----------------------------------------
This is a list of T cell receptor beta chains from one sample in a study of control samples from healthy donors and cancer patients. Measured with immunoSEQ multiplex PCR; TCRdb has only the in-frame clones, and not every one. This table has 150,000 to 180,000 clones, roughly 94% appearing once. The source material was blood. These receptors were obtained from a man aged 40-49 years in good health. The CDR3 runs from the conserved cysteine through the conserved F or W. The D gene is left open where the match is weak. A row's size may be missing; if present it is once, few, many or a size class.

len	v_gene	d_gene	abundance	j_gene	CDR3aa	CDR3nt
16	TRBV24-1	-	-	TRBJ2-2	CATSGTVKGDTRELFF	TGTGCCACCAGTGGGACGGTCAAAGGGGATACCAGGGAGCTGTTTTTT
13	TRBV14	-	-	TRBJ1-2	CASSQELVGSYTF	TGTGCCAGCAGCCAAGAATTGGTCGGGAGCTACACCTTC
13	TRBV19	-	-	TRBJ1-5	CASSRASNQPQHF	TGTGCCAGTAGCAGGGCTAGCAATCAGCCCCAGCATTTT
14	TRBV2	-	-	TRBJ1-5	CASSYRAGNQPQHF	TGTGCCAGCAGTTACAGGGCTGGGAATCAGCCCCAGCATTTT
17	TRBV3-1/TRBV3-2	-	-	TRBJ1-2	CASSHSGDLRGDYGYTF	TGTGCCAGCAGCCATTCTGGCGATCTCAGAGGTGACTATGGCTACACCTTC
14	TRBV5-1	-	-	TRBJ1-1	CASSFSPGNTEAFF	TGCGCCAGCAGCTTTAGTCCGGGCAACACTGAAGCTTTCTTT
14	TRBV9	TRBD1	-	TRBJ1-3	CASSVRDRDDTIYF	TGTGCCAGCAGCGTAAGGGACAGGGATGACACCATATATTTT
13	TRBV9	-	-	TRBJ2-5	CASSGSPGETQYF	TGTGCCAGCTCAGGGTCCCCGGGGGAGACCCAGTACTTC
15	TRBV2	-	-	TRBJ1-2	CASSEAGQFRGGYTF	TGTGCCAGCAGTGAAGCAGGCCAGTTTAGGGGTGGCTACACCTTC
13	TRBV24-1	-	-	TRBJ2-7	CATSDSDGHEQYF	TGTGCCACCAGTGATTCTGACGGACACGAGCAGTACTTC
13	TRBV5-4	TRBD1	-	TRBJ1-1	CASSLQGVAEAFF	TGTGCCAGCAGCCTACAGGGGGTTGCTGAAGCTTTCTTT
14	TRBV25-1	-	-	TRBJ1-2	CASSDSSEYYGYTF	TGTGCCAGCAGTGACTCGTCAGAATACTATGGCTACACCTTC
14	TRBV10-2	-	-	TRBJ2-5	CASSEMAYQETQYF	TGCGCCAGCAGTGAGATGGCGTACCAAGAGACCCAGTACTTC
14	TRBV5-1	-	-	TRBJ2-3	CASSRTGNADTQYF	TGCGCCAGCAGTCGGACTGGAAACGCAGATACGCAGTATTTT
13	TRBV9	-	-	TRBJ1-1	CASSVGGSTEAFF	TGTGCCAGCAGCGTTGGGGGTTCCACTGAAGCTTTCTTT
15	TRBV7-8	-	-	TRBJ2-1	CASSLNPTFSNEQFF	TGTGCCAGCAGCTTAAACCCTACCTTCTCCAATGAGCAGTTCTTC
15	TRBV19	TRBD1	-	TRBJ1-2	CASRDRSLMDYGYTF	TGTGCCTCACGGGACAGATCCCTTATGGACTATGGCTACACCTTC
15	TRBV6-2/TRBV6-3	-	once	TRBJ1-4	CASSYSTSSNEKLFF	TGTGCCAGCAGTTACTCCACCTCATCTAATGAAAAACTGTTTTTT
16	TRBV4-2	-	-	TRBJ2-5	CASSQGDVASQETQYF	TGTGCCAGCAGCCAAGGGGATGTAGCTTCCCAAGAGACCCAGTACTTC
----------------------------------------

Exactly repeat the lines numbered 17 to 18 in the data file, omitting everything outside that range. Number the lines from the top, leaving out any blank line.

13	TRBV9	-	-	TRBJ1-1	CASSVGGSTEAFF	TGTGCCAGCAGCGTTGGGGGTTCCACTGAAGCTTTCTTT
15	TRBV7-8	-	-	TRBJ2-1	CASSLNPTFSNEQFF	TGTGCCAGCAGCTTAAACCCTACCTTCTCCAATGAGCAGTTCTTC